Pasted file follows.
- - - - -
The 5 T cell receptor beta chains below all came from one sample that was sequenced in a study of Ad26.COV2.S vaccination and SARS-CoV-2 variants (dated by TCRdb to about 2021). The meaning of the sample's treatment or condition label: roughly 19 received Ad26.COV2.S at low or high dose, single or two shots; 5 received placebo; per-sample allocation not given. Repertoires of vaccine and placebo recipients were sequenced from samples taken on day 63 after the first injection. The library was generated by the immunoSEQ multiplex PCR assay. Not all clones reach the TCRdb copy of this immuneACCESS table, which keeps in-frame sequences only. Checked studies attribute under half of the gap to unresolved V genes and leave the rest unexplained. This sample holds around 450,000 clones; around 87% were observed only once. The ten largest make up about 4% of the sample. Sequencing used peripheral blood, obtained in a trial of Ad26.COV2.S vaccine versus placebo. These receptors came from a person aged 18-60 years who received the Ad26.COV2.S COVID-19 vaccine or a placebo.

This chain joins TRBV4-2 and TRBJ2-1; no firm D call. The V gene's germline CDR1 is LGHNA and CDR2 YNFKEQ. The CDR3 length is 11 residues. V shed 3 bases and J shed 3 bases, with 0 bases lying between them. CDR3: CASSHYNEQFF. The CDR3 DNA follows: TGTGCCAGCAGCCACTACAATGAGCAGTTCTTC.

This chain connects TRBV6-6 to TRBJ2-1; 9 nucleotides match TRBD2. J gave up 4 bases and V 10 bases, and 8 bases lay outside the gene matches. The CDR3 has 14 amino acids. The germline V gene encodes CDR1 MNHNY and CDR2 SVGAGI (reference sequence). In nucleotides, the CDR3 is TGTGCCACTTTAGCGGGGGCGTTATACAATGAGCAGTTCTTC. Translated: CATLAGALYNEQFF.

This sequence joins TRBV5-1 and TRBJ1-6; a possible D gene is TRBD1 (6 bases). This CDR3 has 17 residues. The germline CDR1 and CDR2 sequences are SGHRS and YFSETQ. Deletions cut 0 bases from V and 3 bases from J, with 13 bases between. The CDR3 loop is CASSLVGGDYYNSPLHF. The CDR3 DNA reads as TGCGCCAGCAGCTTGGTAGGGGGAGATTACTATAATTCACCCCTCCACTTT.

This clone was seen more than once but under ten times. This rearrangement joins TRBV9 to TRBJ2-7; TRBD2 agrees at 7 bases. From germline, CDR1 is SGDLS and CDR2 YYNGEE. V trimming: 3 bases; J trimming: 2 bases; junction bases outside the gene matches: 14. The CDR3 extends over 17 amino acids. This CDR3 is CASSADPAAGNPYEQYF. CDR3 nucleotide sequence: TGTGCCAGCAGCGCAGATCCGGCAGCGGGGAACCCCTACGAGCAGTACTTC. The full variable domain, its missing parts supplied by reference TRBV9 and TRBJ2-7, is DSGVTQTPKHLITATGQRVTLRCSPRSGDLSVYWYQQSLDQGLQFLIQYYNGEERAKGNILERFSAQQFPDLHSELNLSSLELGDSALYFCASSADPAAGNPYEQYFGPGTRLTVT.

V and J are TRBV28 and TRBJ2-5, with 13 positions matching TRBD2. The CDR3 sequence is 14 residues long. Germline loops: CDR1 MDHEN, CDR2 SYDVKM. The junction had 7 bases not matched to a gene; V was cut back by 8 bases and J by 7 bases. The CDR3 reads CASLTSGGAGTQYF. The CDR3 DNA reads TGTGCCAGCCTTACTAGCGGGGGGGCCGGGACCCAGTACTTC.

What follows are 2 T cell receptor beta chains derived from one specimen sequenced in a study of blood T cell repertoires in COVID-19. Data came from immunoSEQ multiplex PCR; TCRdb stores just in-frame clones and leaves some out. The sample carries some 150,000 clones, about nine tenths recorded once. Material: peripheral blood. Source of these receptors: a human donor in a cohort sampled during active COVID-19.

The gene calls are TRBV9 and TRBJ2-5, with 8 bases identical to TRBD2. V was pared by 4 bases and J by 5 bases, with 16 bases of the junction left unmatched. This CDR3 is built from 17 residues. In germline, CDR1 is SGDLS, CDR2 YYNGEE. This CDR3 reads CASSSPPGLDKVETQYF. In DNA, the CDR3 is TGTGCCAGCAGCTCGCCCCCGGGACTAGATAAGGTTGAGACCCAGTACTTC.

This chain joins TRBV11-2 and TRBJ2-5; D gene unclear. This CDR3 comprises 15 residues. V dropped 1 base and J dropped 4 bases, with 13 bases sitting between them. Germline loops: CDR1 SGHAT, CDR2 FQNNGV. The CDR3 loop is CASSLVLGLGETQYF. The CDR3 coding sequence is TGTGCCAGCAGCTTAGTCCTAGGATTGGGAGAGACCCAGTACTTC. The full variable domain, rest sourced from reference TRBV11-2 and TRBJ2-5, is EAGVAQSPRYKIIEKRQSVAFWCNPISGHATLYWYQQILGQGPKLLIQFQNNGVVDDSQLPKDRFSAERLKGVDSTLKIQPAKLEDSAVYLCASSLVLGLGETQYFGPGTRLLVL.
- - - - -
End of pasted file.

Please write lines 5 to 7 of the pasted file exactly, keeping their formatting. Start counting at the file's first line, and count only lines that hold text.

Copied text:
This clone was seen more than once but under ten times. This rearrangement joins TRBV9 to TRBJ2-7; TRBD2 agrees at 7 bases. From germline, CDR1 is SGDLS and CDR2 YYNGEE. V trimming: 3 bases; J trimming: 2 bases; junction bases outside the gene matches: 14. The CDR3 extends over 17 amino acids. This CDR3 is CASSADPAAGNPYEQYF. CDR3 nucleotide sequence: TGTGCCAGCAGCGCAGATCCGGCAGCGGGGAACCCCTACGAGCAGTACTTC. The full variable domain, its missing parts supplied by reference TRBV9 and TRBJ2-7, is DSGVTQTPKHLITATGQRVTLRCSPRSGDLSVYWYQQSLDQGLQFLIQYYNGEERAKGNILERFSAQQFPDLHSELNLSSLELGDSALYFCASSADPAAGNPYEQYFGPGTRLTVT.

V and J are TRBV28 and TRBJ2-5, with 13 positions matching TRBD2. The CDR3 sequence is 14 residues long. Germline loops: CDR1 MDHEN, CDR2 SYDVKM. The junction had 7 bases not matched to a gene; V was cut back by 8 bases and J by 7 bases. The CDR3 reads CASLTSGGAGTQYF. The CDR3 DNA reads TGTGCCAGCCTTACTAGCGGGGGGGCCGGGACCCAGTACTTC.

What follows are 2 T cell receptor beta chains derived from one specimen sequenced in a study of blood T cell repertoires in COVID-19. Data came from immunoSEQ multiplex PCR; TCRdb stores just in-frame clones and leaves some out. The sample carries some 150,000 clones, about nine tenths recorded once. Material: peripheral blood. Source of these receptors: a human donor in a cohort sampled during active COVID-19.